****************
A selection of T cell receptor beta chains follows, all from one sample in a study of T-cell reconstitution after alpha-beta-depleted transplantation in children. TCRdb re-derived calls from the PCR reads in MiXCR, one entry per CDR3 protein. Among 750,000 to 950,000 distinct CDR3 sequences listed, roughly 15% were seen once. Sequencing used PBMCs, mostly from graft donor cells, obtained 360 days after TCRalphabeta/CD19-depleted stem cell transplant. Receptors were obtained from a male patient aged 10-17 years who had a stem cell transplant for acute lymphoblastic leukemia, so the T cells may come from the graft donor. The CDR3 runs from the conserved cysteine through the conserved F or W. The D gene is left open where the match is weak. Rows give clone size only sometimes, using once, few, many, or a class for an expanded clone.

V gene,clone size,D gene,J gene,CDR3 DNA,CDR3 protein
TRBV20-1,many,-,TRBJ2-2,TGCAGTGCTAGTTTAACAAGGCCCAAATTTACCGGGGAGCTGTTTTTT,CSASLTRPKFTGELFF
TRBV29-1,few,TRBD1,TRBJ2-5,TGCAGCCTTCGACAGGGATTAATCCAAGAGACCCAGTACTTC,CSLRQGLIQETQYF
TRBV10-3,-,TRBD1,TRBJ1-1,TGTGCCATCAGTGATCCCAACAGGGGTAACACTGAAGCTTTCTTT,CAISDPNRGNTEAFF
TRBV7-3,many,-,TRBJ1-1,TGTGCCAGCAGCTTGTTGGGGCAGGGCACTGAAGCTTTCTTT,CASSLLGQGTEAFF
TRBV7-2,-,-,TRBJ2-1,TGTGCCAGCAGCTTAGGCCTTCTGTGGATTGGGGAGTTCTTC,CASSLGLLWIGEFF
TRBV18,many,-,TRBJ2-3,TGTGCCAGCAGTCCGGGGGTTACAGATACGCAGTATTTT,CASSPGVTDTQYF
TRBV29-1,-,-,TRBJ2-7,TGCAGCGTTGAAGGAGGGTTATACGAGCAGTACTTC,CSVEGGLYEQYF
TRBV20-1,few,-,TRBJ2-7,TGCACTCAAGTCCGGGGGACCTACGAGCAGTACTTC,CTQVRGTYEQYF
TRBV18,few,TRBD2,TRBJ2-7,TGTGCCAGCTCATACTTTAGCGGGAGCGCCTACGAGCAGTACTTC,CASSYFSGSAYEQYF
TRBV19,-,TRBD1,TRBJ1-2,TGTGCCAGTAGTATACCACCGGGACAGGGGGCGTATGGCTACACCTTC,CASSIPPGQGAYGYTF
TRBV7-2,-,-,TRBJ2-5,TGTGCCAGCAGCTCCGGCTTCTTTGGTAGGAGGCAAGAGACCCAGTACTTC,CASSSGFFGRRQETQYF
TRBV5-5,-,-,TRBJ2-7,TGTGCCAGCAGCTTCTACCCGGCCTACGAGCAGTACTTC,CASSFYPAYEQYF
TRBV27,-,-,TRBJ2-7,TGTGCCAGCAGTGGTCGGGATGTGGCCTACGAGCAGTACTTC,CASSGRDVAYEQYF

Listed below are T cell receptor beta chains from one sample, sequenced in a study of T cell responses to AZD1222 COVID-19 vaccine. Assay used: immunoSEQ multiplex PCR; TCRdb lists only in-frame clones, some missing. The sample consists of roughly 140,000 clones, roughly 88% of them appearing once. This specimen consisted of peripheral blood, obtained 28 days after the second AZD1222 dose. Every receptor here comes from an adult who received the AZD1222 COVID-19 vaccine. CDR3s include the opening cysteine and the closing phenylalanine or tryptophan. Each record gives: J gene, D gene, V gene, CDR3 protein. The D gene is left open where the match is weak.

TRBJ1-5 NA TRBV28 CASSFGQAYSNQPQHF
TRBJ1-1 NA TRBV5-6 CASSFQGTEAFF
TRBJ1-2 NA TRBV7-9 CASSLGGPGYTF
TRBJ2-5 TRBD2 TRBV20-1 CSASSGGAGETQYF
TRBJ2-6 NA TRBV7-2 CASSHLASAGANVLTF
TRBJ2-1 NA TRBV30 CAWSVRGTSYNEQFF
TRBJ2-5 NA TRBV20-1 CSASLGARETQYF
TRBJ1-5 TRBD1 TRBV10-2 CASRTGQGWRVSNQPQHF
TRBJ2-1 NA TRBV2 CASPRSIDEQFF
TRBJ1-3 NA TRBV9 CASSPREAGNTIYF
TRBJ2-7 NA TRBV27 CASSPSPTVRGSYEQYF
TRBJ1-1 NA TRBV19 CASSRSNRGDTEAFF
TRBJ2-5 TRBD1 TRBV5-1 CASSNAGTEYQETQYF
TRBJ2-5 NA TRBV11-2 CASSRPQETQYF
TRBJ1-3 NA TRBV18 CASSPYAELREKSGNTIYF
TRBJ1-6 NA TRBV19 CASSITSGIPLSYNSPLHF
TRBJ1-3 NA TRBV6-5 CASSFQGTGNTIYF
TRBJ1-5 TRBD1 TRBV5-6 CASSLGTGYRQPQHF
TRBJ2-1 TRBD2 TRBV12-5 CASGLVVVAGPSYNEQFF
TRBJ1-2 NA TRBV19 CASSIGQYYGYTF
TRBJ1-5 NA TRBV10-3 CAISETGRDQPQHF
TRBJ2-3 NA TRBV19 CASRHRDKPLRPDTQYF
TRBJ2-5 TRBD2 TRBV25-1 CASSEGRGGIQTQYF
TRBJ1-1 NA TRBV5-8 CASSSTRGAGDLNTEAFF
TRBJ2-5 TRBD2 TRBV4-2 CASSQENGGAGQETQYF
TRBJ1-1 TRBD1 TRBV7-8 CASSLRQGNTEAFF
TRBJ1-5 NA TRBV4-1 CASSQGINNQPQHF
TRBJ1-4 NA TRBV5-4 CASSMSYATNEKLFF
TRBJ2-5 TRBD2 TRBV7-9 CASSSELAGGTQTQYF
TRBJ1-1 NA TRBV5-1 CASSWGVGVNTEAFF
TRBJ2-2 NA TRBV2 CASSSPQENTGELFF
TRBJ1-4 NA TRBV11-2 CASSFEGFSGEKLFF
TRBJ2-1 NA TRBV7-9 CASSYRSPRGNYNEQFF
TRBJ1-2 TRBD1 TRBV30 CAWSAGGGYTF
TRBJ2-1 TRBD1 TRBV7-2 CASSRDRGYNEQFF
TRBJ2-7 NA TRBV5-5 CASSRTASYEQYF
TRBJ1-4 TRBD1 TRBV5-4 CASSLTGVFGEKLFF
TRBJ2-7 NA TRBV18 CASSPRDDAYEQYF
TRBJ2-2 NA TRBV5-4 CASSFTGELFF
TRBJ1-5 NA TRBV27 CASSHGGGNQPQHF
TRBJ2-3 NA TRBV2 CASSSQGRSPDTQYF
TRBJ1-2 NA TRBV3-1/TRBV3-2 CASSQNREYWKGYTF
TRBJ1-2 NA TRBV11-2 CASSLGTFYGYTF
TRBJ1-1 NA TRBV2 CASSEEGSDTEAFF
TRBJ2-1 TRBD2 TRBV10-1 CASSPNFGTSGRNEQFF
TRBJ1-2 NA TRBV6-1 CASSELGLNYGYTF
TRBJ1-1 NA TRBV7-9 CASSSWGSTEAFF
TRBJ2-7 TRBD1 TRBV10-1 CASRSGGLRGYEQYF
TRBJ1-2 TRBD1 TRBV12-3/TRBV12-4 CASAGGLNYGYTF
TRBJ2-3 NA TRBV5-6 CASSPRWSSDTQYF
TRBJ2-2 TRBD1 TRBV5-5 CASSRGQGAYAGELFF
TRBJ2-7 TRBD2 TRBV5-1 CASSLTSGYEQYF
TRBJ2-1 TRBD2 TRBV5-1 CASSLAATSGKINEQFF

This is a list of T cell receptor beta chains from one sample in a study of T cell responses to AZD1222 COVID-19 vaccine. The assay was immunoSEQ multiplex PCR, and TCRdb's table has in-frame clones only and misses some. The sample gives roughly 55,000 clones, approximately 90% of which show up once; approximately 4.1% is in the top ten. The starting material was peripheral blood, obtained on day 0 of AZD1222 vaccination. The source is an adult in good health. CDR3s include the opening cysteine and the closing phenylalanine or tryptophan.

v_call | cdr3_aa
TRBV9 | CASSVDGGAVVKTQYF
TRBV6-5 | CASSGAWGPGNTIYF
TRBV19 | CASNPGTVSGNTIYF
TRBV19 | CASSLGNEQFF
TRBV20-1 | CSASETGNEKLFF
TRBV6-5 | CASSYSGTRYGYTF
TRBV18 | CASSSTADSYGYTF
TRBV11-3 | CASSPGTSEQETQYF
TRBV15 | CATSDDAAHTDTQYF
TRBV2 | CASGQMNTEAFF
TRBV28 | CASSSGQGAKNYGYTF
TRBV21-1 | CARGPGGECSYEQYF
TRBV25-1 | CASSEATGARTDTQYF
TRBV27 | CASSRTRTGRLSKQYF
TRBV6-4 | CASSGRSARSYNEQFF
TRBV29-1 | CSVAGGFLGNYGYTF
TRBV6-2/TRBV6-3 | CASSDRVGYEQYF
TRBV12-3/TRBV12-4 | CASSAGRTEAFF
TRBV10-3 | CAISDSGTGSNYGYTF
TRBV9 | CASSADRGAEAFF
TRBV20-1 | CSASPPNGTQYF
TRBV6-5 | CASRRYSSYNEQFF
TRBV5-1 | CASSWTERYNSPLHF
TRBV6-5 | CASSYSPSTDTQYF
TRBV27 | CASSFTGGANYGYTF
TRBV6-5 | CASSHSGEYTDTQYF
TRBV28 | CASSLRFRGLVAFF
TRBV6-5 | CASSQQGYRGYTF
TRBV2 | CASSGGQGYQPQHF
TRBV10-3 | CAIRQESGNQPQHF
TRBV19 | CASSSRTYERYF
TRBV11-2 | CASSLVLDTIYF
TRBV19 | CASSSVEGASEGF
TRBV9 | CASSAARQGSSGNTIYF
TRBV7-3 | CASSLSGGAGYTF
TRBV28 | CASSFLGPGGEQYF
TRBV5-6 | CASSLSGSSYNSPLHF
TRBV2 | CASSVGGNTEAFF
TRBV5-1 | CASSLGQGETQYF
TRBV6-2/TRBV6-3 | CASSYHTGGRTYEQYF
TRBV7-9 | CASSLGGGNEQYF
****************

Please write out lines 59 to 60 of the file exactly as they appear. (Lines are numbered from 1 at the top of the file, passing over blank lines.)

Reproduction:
TRBJ1-2 NA TRBV11-2 CASSLGTFYGYTF
TRBJ1-1 NA TRBV2 CASSEEGSDTEAFF